The mixing of governours in a household, or subordinating or uniting of two masters, or two dames under one roof, doth fall out most times, to be a matter of much unquietness to all parties.

This observation is from an early English treatise on marriage, and Ulrich uses it in the March 1804 chapter to discuss the problems between Martha and her daughter-in-law Sally. These words offer a philosophy by which Martha seems to have lived her entire life. Though she never attempts to interfere with Ephraim’s decisions and duties, Martha expects the same respect in return and assumes full authority over the responsibilities she considers hers. She alone decides what plants will be part of her garden and where each will go, and she alone manages all of the female workers who enter the house. One of the few times Martha records being truly upset with Ephraim is when he attempts to defend one of the hired girls whom Martha feels isn’t fulfilling her duties as household help. He has no experience with housework and won’t be held responsible if it isn’t completed properly, so he therefore has no business defying Martha’s authority in this area.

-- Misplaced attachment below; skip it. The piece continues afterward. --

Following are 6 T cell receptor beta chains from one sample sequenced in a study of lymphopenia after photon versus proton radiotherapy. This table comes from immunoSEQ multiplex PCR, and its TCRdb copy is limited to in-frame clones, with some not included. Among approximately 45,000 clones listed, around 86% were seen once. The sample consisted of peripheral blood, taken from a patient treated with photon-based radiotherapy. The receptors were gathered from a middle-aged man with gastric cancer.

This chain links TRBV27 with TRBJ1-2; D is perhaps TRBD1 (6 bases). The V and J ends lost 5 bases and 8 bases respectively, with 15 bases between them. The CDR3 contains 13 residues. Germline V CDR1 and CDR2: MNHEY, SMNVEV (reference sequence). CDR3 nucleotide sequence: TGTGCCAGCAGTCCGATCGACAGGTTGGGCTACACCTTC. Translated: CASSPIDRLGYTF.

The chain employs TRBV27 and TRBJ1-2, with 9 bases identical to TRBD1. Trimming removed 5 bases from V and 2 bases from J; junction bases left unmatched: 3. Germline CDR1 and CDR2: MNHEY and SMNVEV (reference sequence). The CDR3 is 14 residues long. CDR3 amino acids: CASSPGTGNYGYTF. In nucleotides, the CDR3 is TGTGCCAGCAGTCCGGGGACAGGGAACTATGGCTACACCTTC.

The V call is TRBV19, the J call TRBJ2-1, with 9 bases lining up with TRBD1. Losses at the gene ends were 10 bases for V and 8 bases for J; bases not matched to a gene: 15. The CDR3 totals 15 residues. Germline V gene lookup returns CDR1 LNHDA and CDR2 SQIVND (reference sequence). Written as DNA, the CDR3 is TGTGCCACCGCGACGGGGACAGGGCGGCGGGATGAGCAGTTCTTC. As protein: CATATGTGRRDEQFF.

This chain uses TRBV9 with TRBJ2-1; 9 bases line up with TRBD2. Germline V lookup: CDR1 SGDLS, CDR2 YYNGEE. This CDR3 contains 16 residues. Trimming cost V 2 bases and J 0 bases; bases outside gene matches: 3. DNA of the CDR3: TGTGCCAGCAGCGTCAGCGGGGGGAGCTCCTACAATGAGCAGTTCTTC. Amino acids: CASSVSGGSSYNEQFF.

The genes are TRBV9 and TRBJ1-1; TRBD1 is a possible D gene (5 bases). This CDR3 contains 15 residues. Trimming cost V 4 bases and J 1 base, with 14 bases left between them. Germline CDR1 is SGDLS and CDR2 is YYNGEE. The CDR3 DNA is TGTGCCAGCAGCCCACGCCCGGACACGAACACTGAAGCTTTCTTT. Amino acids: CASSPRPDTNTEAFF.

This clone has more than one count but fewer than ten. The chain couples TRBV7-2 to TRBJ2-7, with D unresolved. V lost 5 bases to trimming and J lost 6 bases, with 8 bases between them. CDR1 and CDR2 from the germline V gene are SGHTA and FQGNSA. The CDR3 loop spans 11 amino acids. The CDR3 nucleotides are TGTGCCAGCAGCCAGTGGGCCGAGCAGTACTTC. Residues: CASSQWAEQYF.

Martha even chose a profession that gives her complete authority over her own actions and business dealings, which was rare in early America. Though she is summoned to each birth by the family, it is her choice whether or not she will go. If a ride isn’t provided for her by the husband or family of the expectant mother, it is her job to find one, and though Ephraim or one of her sons occasionally offers her a ride, she has enough horsemanship skills to not be dependent upon them. On all but a few occasions, payment for her services goes directly into her hands rather than her husband’s, even though men are often the ones who settle the debts. If her work brings her in contact with the male doctors who also work in the area, she listens to their opinions but grows frustrated when she thinks they are interfering with her work. Her experience has proven her authority in this area, and she will not quietly accept it being questioned.